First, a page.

Turning now to FIG. 1, the inverted V-shaped table of the present invention is shown with base 10 from which uprights 12 and 14 extend normally upwards. Base 10 has foot 16 which rests on the floor and wheel 18 which also rests on the floor. Wheel 18 is mounted on extension 19 of base 10. Base 10 is provided with locking means 20 for locking wheel 18 and preventing the inverted V-shaped table from moving. Inverted V-shaped table 22 is made up of metal plate 24 and metal plate 26 which are connected at 28. Plates 24 and 26 are provided with cushioning 30 and 32 respectively. Uprights 12 and 14 are fixed to metal plates 24 and 26 respectively. Metal plate 24 is provided with handles 34 which allow the patient to brace himself during flexion and extension movements. Attachement means 36 allows strap 38 to be attached to metal plate 26. The purpose of strap 38 is to allow the part of the leg above the knee to be secured to the table. Angle A of FIG. 1 is the angle between the two metal plates. Metal plate 24 is fixed to metal plate 26 such that angle A is constant. Angle A is preferably between about 130° to 150° and good results have been obtained with angle A of about 140°.
FIG. 2 illustrates the inverted table of FIG. 1 with a patient positioned thereon. As is apparent, the patient is placed in the prone position having his hips positioned over 28. The patient is gripping handles 34 while the thigh portion of the patient's leg has been strapped to the table by means of strap 38. An isokinetic rehabilitation machine has been attached to the patient's leg below the knee. As is evident from FIG. 2 the table functions as a means to prevent the patient's leg from extending farther than that which is shown during extension movement. When the patient performs flexion movements, the hamstrings work against the force of gravity to raise the lower part of the leg towards the rump of the patient and the quadriceps of the patient are employed to perform extension movements to lower the leg back to the table. Such movement by the patient provides less strain on the quadriceps because during the extension motion the patient is aided by the weight of the lower leg in extension.
Turning now to FIG. 3, base 10 is provided with center pillar 40 upon which hinge 42 has been fixed. Hinge 42 is likewise affixed to metal plates 24 and 26. Inverted table 22 is adjustable by means of hinge 42 and telescoping tubes 44 and 46. Telescoping tubes 44 and 46 have locking pins 48 and 50, respectively, for fixing the length of telescoping tubes 44 and 46. By adjusting telescoping tubes 44 and 46 and allowing metal plates 24 and 26 to rotate about hinged 42 inverted table 22 is adjusted. Telescoping tube 44 is affixed at one end to plate 24 and at the other end to pillar 40. Telescoping tube 46 is affixed at one end to plate 26 and at the other end to pillar 40. Angle B varies depending on the adjustment of the telescoping tubes 44 and 46.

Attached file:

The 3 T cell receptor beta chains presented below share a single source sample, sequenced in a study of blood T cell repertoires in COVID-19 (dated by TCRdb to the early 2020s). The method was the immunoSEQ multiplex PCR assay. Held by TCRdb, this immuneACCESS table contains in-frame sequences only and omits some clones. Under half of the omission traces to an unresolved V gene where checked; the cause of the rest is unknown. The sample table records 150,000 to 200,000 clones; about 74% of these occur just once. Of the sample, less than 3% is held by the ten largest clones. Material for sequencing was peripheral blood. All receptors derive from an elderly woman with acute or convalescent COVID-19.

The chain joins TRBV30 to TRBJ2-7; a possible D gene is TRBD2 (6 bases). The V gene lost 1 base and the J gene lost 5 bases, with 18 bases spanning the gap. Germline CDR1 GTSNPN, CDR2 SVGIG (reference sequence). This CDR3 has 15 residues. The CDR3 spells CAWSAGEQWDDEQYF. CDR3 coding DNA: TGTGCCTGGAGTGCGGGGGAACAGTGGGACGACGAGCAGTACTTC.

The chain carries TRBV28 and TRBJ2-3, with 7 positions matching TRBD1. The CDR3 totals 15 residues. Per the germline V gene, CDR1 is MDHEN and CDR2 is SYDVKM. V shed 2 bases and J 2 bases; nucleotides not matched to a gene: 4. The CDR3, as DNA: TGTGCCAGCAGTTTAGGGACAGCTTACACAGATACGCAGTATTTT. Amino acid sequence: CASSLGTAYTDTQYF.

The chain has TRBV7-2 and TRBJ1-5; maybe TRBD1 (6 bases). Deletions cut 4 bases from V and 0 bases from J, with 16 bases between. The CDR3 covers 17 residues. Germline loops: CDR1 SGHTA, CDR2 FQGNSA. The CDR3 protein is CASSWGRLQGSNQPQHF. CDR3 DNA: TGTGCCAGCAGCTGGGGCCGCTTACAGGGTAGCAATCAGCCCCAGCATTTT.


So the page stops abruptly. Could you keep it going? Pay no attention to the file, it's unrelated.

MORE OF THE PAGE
FIG. 4 is an alternative embodiment of inverted table shown in FIG. 3. Inverted table 22 is shown with a shorter plate 26 such that the knee of the patient hangs over plate 26. It can be appreciated by one of skill in the art that the inverted table as shown in FIG. 4 does not provide a means to stop the lower leg when the leg is fully extended as the table shown in FIGS. 1-3.
Turning now to FIG. 5, FIG. 5 is a top view of the inverted table of FIG. 1. FIG. 5 shows foot 16 extending on either side of the table 22 and support bar 19 also extending on either side of table 22. Wheels 18 and locking means 20 are attached to support bar 19.
FIG. 6 is a top view of the inverted table of the present invention of FIG. 3. Again, it can be seen that foot 16 and support bar 19 extends past each side of the inverted table 22.
FIG. 7 is yet another preferred embodiment of the present invention. In FIG. 7 telescoping tubes 54 and 56 are affixed respectively to plates 24 and 26 at one end thereof and affixed to said base at their other end. As with the inverted V-shaped table of FIG. 3, angle B is variable by means of telescoping tubes 54 and 56. Telescoping tubes 54 and 56 have handles 58 and 60, respectively, for locking telescoping tubes 54 and 56 into a predetermined position.
With respect to telescoping tubes 44, 46, 54 and 56, it will be recognized by one of skill in the art that one of the pairs of telescoping tubes can be permanently set such that, for example, in FIG. 3 plate 26 will always make the same angle with respect to support member 40 and telescoping tube 44 will be variable thereby varying the angle between plate 24 and support bar 40 and plate 24 and plate 26.
It will be understood that the claims are not limited to the preferred embodiments of the present invention herein chosen for purposes of illustration, and that the claims are intended to cover all changes and modifications of the preferred embodiments of the present invention which do not constitute a departure from the spirit and scope of the present invention.
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|U.S. Classification||601/26, 606/242, 482/142|
|Cooperative Classification||A61H2203/0468, A61H1/024|
|Feb 23, 1993||CC||Certificate of correction|
|May 2, 1995||REMI||Maintenance fee reminder mailed|
|Sep 24, 1995||LAPS||Lapse for failure to pay maintenance fees|
|Dec 5, 1995||FP||Expired due to failure to pay maintenance fee|
Effective date: 19950927